The superiority of docetaxel based triplet therapy over standard care in patients with resectable esophago-gastric cancer has been confirmed in late-breaking results from the FLOT4 trial presented at the ESMO 2017 Congress in Madrid.1
Survival in resectable esophago-gastric cancer is poor. Five-year overall survival is around 25% with surgery, and is increased to 36% by adding a perioperative regimen of epirubicin, cisplatin, and infused fluorouracil (ECF). (2) Phase II studies have shown encouraging pathological response rates with perioperative docetaxel, oxaliplatin, and fluorouracil/leucovorin (FLOT).
The phase III FLOT4 trial randomised 716 patients with resectable gastric or gastroesophageal junction adenocarcinoma to perioperative FLOT or ECF. As previously reported, FLOT was superior to ECF for all efficacy endpoints including curative resection rates, progression-free survival and overall survival. Specifically Compared to ECF, FLOT was associated with less progressive disease, more surgical resections and an improvement of both overall survival and survival without cancer progression. FLOT treated patients survived without cancer progression an average of 30 months compared to 19=8 months of ECF and experienced average overall survival of 50 vs. 35 months.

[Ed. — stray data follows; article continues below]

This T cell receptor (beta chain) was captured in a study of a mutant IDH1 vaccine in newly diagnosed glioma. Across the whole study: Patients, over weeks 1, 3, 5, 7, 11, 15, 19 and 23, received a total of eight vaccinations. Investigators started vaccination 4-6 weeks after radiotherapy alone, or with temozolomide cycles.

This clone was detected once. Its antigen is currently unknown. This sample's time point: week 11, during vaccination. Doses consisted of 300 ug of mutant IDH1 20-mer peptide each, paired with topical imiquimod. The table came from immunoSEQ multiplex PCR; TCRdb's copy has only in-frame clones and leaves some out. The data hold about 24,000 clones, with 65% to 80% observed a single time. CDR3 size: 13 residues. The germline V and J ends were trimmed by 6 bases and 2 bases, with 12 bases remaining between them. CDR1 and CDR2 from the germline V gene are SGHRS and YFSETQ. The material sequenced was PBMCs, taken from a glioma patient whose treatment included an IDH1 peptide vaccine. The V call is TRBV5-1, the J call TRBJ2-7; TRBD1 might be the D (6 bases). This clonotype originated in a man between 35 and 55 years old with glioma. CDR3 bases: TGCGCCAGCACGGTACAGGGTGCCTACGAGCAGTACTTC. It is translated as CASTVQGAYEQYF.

Today researchers reveal the results of multivariate, subgroup and sensitivity analyses for the first time. The relative effect of FLOT was observed in all subgroups, including the elderly and signet cell cancers, and was particularly pronounced in Siewert type 1 esophageal cancer and Barretts cancers.
This new analyses confirms the superiority of FLOT, which should be the new standard of care in the perioperative treatment of patients with resectable gastric or gastroesophageal junction adenocarcinoma. A step forward would be to try to improve the results by adding targeted therapies or immune checkpoint inhibitors, which have recently been shown to have promising activity in the treatment of gastric cancer.
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